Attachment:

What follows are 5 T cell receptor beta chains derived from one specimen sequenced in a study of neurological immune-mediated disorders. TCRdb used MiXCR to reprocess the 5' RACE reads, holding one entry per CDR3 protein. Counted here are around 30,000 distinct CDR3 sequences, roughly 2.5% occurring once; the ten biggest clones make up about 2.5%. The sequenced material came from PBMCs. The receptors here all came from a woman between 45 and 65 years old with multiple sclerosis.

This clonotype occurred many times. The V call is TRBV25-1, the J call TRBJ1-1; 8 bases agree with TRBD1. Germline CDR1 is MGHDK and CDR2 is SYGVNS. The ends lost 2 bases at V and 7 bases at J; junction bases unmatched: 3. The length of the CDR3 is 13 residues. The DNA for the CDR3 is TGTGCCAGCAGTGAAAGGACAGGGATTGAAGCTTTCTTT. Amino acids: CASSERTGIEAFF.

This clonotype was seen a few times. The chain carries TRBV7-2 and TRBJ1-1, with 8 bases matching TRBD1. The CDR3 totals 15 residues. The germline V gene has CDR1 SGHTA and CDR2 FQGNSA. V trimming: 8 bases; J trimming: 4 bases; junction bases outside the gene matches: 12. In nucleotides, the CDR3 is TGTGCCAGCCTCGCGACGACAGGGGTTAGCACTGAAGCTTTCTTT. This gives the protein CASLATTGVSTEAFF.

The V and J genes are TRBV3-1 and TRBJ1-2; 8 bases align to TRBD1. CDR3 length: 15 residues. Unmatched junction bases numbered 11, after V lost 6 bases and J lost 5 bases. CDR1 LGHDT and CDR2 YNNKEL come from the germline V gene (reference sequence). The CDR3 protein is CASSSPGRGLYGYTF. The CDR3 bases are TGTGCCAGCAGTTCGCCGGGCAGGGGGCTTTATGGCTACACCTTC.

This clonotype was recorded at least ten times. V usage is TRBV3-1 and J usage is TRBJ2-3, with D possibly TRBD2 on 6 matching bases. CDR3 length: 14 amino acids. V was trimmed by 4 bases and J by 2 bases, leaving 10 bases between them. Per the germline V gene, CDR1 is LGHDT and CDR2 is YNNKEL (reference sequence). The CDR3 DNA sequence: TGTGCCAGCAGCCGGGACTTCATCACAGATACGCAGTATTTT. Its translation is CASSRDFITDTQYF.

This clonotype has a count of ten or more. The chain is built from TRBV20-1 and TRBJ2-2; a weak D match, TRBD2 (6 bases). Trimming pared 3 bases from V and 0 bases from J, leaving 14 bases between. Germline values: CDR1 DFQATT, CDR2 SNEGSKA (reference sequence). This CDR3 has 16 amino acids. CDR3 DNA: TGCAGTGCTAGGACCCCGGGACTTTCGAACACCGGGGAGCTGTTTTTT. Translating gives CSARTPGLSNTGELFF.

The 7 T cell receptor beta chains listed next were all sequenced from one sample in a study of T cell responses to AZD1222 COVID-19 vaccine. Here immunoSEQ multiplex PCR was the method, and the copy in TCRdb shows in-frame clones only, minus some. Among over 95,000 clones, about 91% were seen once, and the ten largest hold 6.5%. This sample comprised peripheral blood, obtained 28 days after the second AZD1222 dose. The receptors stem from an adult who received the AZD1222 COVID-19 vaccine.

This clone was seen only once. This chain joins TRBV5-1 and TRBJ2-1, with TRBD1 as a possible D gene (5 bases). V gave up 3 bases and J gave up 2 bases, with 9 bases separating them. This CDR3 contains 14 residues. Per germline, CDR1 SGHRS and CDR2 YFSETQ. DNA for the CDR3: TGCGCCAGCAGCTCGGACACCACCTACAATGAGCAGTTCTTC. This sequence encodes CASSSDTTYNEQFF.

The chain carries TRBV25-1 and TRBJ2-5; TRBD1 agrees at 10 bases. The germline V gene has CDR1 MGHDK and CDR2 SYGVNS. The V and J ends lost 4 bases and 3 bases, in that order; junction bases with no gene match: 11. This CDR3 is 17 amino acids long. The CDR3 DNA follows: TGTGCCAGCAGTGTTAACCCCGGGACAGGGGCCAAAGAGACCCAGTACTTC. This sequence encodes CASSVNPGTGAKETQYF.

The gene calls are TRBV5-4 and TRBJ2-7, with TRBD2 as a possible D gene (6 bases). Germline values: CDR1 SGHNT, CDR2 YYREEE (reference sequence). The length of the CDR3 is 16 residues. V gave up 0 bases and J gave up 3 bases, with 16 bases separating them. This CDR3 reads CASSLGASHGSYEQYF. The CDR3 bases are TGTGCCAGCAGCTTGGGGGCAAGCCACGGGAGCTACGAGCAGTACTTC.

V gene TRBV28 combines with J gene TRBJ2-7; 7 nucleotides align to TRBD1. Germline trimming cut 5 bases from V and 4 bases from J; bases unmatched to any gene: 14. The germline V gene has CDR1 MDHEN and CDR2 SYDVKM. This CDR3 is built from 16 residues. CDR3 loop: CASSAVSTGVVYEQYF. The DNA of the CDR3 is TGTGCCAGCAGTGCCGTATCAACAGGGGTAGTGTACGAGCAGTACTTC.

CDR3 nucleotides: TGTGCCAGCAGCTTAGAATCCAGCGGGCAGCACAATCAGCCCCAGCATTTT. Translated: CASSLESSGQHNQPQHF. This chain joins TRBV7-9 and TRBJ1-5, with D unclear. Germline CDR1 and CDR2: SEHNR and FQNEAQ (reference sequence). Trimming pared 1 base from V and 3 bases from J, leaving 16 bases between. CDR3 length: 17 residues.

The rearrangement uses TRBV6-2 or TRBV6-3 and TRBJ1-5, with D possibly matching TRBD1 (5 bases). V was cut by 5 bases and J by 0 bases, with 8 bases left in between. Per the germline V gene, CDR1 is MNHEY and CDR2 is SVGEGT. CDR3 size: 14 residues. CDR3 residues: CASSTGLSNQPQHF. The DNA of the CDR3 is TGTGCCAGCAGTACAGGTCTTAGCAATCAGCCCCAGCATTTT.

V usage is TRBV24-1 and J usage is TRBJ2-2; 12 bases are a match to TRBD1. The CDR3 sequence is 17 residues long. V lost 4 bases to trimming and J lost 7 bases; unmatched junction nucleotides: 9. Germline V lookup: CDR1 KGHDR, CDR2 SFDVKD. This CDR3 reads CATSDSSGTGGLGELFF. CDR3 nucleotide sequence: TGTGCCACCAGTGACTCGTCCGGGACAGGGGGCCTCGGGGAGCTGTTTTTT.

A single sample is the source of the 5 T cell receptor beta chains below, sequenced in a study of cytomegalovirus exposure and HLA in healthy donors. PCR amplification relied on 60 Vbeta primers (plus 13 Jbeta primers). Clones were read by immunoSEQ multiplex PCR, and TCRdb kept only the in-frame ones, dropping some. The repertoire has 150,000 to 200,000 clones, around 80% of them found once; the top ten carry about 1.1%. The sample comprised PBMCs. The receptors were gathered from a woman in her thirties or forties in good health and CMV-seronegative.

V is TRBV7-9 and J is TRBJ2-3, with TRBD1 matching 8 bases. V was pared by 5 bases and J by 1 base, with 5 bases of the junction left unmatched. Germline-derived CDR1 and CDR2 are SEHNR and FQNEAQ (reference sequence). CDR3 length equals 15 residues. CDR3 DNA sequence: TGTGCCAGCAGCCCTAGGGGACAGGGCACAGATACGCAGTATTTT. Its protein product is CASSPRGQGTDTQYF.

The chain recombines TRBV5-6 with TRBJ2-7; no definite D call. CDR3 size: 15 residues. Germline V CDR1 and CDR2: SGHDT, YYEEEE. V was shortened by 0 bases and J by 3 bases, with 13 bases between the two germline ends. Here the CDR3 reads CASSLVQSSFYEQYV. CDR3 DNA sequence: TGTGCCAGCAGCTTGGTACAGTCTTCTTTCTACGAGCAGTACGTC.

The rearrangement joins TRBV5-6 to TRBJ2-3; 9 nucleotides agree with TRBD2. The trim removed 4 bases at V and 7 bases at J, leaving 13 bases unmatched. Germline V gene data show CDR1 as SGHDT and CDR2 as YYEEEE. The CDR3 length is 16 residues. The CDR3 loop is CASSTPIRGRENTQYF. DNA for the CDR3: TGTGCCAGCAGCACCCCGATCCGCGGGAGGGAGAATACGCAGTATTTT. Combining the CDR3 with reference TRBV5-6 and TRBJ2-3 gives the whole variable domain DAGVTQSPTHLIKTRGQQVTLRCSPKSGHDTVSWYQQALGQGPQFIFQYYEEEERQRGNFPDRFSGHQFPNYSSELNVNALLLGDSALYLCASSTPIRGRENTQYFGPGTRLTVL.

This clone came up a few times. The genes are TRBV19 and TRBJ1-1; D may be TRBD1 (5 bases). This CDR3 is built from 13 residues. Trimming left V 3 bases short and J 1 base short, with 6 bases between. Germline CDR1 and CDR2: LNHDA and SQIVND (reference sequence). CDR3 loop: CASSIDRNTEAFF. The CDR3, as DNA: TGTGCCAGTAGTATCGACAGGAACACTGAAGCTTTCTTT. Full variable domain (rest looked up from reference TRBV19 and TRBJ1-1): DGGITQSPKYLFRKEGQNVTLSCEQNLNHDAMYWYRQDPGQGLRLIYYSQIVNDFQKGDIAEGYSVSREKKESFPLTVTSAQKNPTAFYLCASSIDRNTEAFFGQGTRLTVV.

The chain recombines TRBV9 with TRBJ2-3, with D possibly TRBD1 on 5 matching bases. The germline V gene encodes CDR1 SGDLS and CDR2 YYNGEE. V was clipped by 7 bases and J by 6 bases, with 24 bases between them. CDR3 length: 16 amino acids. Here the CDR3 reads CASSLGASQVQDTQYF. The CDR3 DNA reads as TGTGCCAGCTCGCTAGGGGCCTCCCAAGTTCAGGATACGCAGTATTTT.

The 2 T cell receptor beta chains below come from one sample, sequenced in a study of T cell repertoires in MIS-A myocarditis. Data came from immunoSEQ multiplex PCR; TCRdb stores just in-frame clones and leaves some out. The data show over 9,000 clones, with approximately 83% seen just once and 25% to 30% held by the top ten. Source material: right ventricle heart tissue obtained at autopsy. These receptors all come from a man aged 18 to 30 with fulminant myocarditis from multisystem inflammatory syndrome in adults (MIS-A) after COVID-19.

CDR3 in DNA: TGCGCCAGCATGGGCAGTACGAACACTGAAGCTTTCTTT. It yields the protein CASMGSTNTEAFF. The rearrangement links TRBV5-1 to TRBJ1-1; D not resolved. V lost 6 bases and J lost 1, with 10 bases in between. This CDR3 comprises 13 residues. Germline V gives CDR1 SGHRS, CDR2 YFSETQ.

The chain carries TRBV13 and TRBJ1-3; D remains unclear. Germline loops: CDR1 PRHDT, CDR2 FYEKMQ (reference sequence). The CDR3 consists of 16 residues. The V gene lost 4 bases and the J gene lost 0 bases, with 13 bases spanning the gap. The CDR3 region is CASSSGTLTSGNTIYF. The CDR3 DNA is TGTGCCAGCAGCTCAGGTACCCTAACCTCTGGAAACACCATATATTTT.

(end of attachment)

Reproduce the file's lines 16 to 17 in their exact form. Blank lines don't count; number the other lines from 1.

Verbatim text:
V is TRBV7-9 and J is TRBJ2-3, with TRBD1 matching 8 bases. V was pared by 5 bases and J by 1 base, with 5 bases of the junction left unmatched. Germline-derived CDR1 and CDR2 are SEHNR and FQNEAQ (reference sequence). CDR3 length equals 15 residues. CDR3 DNA sequence: TGTGCCAGCAGCCCTAGGGGACAGGGCACAGATACGCAGTATTTT. Its protein product is CASSPRGQGTDTQYF.

The chain recombines TRBV5-6 with TRBJ2-7; no definite D call. CDR3 size: 15 residues. Germline V CDR1 and CDR2: SGHDT, YYEEEE. V was shortened by 0 bases and J by 3 bases, with 13 bases between the two germline ends. Here the CDR3 reads CASSLVQSSFYEQYV. CDR3 DNA sequence: TGTGCCAGCAGCTTGGTACAGTCTTCTTTCTACGAGCAGTACGTC.